Introduction to Maya - Modeling Fundamentals Vol 1
This course will look at the fundamentals of modeling in Maya with an emphasis on creating good topology. We'll look at what makes a good model in Maya and why objects are modeled in the way they are.
# 1 08-11-2003 , 04:54 PM
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custom shader

I was messing with shaders earlier. I connected the facing ratio attribute of a samplerInfo node to the reflectivity of a blinn shader. Now I want to invert the reflectivity i.e. when the facing ratio is 1 I want reflectivity to be 0 and viceversa.

I know I probably have to use the graph editor for this. But I'm not sure how to do it.

Can you please help me out?

Thanks.


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# 2 08-11-2003 , 05:57 PM
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Have you tried experimetning with throwing a reverse and condition node into the mix?


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# 3 08-11-2003 , 08:07 PM
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Umm nope. user added image

But Instead of adding more nodes in the network, wouldnt it just be easier to do it the way I mentioned in my previous post?

I saw a gnomon workshop video once where the guy did what I'm trying to do, I just don't have access to that video anymore so I can refer to it. So I've been wondering if anyone here knows how to do it.


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# 4 08-11-2003 , 08:22 PM
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NitroLiq, I don't think I can connect the output of either the reverse node or the condition node to the reflectivity attribute of my shader because its a single value attribute as opposed to the outputs of reverse and condition which are triple value.

Right?


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# 5 08-11-2003 , 08:22 PM
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There's lots of ways to do anything. Don't dismiss one person's way just because you've seen it done another. user added image It might work better!

# 6 08-11-2003 , 08:23 PM
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Hehe I didnt dismiss it. user added image

Read my post above.


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# 7 08-11-2003 , 08:24 PM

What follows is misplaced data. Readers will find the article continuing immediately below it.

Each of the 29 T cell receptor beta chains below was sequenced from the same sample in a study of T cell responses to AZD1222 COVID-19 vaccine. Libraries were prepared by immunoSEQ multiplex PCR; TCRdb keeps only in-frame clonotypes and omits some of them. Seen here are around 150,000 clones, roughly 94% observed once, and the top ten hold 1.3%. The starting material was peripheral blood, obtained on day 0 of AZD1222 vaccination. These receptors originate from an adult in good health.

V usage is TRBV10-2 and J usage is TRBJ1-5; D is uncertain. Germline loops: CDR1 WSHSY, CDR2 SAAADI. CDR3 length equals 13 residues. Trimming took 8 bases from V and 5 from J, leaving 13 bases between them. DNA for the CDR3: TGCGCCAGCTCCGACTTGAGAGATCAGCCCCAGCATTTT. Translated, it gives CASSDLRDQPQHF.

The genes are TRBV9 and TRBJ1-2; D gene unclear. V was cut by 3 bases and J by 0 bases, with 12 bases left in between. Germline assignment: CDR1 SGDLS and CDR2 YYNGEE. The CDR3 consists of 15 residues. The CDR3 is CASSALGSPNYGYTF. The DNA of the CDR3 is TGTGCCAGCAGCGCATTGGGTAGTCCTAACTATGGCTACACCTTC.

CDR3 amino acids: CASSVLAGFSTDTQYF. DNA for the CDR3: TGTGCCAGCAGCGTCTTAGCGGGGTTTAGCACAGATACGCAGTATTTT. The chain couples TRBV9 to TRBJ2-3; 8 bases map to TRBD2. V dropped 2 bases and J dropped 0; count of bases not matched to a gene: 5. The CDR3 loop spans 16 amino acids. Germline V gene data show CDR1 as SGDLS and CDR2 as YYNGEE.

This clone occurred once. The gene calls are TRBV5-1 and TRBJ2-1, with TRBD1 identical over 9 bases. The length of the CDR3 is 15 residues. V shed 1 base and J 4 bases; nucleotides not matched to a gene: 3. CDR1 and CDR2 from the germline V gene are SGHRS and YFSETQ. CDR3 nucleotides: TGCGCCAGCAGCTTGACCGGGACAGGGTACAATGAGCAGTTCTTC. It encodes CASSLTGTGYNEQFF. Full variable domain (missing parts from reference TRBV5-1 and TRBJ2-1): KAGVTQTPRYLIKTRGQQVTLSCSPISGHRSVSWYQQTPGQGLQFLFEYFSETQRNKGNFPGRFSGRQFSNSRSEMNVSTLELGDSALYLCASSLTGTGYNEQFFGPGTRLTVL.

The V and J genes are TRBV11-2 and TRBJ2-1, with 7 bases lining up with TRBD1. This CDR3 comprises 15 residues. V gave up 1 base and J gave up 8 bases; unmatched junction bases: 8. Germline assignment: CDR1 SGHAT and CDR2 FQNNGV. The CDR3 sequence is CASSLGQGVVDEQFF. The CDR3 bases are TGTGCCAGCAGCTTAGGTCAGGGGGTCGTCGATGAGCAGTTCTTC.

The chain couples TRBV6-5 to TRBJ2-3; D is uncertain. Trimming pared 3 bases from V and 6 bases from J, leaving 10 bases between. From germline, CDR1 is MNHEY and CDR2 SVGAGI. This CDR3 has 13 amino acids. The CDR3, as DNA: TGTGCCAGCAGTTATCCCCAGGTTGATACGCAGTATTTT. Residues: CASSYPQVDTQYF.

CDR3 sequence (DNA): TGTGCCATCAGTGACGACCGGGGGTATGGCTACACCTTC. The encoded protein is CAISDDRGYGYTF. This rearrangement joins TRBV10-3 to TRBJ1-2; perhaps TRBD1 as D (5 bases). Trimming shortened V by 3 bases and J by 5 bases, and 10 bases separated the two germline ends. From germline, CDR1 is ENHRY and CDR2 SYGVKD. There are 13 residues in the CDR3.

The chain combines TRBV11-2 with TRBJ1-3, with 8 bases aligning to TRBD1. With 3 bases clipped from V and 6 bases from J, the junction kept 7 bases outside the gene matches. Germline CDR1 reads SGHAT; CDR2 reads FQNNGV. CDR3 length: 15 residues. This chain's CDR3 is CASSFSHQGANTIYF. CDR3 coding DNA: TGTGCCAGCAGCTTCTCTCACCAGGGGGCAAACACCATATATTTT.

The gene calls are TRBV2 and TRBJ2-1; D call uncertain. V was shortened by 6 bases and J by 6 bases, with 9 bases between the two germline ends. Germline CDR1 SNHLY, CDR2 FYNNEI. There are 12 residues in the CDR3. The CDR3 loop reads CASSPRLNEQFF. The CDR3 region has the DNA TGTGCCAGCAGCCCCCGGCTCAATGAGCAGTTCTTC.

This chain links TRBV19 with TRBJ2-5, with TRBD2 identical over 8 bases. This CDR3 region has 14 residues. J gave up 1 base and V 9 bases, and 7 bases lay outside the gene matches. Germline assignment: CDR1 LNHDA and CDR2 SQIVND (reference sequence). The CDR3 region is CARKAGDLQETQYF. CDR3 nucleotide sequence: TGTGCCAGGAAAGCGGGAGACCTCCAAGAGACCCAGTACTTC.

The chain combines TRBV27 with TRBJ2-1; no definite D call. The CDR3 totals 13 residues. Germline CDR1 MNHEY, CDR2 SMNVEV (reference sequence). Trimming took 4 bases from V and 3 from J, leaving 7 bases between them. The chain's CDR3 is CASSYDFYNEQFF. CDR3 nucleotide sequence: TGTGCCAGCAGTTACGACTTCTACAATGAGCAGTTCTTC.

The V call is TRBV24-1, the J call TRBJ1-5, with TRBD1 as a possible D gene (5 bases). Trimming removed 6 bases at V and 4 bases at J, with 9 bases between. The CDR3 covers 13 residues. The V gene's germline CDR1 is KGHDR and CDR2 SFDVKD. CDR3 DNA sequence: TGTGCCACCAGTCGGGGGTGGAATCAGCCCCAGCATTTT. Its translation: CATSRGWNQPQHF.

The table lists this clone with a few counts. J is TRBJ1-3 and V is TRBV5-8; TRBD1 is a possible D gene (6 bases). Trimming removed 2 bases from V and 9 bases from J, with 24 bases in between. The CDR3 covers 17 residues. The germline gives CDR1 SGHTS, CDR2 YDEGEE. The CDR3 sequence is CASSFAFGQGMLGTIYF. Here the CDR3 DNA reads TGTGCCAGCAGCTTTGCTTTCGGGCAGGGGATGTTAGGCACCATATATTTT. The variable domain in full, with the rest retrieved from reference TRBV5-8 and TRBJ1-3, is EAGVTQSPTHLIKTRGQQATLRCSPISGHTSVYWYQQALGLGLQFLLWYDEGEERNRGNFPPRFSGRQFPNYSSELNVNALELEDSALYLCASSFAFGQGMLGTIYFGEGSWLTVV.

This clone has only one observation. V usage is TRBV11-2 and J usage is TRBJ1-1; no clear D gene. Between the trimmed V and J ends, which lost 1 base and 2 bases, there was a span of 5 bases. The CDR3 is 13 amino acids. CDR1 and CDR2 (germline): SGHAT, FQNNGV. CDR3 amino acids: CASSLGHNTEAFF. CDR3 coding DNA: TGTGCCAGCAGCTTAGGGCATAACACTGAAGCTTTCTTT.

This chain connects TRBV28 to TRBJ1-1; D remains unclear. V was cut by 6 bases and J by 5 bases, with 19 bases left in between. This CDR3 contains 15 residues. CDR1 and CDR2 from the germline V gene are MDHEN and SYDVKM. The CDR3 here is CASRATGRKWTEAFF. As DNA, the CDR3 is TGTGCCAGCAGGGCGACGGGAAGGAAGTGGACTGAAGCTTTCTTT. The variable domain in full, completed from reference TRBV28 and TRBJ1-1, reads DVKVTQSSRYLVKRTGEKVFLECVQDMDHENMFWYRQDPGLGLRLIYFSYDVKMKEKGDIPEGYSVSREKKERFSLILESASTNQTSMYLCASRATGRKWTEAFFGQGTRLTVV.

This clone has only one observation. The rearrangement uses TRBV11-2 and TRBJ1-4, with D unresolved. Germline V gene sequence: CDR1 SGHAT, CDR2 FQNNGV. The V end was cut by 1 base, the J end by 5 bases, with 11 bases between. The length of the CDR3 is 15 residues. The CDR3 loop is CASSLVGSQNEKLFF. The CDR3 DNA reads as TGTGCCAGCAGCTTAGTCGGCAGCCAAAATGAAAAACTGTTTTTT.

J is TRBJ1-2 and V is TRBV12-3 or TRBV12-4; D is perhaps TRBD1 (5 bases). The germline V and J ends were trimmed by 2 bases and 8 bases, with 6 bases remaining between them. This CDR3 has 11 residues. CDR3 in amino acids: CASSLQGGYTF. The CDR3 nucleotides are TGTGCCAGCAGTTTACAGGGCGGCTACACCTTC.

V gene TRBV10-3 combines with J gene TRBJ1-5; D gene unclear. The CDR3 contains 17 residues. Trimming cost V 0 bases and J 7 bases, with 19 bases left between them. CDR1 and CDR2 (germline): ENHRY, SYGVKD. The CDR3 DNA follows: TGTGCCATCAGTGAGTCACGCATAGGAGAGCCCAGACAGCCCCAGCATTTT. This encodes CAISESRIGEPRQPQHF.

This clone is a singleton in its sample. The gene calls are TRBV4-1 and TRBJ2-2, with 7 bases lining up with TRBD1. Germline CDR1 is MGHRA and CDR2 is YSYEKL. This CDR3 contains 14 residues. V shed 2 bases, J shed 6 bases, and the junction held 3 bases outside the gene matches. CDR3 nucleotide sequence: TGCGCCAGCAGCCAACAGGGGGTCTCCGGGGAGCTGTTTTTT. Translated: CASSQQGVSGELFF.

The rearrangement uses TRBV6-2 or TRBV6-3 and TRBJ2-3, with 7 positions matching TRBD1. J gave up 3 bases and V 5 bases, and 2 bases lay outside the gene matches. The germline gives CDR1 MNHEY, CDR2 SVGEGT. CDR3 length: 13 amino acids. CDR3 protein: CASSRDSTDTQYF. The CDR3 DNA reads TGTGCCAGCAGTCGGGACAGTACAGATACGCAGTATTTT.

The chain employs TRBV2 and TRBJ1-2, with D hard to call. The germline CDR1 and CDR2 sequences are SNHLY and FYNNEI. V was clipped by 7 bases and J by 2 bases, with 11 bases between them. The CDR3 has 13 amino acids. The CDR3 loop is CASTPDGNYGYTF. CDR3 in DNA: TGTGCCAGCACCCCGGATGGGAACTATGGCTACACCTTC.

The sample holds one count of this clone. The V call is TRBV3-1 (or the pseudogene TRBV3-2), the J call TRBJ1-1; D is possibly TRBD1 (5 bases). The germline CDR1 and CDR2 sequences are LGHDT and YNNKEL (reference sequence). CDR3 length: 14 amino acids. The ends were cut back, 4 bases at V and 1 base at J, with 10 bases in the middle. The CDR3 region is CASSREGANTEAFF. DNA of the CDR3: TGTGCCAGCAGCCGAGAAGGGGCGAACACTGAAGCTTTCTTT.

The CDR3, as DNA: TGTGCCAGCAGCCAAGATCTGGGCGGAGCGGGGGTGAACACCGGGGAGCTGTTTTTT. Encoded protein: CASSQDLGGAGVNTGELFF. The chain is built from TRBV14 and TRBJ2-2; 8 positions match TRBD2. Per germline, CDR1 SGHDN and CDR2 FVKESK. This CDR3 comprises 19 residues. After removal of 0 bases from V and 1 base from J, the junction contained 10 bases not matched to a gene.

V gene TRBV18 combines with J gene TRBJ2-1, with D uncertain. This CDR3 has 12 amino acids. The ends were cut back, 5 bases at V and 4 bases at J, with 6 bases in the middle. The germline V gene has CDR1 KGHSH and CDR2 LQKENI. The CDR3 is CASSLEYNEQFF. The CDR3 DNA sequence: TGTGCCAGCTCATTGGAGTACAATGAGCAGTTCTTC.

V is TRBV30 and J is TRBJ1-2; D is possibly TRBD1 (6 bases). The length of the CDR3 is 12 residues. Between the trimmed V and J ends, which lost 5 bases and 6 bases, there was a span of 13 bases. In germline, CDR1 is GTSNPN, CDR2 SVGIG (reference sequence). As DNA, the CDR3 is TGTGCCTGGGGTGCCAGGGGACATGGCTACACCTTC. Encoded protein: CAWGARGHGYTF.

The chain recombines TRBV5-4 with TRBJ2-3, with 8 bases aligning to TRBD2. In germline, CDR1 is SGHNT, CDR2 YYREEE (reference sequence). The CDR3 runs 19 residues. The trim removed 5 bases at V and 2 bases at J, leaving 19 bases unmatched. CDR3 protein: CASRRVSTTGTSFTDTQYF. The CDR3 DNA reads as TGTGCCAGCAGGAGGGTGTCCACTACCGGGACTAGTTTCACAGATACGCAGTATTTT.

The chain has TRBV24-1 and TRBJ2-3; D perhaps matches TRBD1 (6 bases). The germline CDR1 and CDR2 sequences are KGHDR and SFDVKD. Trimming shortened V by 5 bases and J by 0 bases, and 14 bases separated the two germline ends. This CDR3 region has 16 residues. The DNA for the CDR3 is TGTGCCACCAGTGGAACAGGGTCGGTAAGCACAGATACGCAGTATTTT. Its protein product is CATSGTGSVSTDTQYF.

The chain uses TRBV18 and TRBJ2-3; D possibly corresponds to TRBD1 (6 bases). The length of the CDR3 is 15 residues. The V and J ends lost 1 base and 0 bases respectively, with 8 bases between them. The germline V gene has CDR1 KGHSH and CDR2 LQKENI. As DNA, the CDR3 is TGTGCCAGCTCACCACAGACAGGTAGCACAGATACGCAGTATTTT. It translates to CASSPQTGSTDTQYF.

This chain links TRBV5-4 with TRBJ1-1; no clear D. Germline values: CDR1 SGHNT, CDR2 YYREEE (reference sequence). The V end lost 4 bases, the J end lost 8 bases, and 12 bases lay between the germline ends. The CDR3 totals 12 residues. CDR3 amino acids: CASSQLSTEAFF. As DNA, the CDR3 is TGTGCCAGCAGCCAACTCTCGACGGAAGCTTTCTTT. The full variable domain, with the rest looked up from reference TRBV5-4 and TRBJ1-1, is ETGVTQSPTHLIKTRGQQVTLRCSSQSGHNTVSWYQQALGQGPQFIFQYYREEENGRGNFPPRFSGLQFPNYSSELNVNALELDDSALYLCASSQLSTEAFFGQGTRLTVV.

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ah, posted at same time. user added image I'll keep my comment around for future use. lol

# 8 08-11-2003 , 08:26 PM
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Hehe.

But you were totally right, there user added image Point taken.


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# 9 09-11-2003 , 03:58 PM
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After doing a little reading, I'm not entirely sure a condition node would work anyway as I believe it's directly related to outcolor. Ive used it to create a double-sided shader before and was thinking along the lines that you could use it to make a condition that if facing ratio is 1, make the blinn's reflectivity 0 and if not, reverse it with the reverse node. What gnomon video were you originally referring to? If I have it, I might be able to look it up for you.


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# 10 09-11-2003 , 06:28 PM
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Oh. I'm pretty sure it was one of the polygon modeling videos where he builds a car.

He puts a reddish shader on the car. Thats when he does the thing witht he graph editor I think.

Thanks.


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# 11 09-11-2003 , 09:07 PM
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Hmmm....I have the first two polygon modeling dvds and they're all modeling, no shading whatsoever (including the car). It wouldn't happen to be one of their video lectures on surface normals affecting reflectivity, would it?


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# 12 09-11-2003 , 09:20 PM
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Hmm Dunno. maybe its the nurbs modeling one then. Because I remember now that he starts with a sphere and then uses patches and detaches surfaces.

Its a cool looking futuristic car that he builds too.


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# 13 10-11-2003 , 04:36 AM
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Not sure, Nir. I have the nurbs race car video as well and it doesn't really go into texturing. The only shader they have on the car is a metallic blue layered shader comprised of a blinn and anisotropic for reflective, clearcoat gloss. Wish I could help you further with this but I'm at a loss. Maybe if you explain, exactly what type of end result you're looking for (i.e how you want the shader to interact with light), someone can help you with an alternative way.


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# 14 10-11-2003 , 04:58 AM
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Oh, yeah, didn't think of that. What is most likely going on is a layered shader as Nitro mentions. The top layer is a reflective blinn or whatever with a sampler info connected to a blend color node (facing ratio > blender) which is then connected to the blinn's transparancy. The layer beneath could be the same blinn but with reflectivity turned off. If you make the two colors in the blend color black and white, you'll have the reflective material transparant in the center and opaque on the edges, thus giving you refletivity only on the outer edges.

Duh! Should've thought of that earlier. user added image

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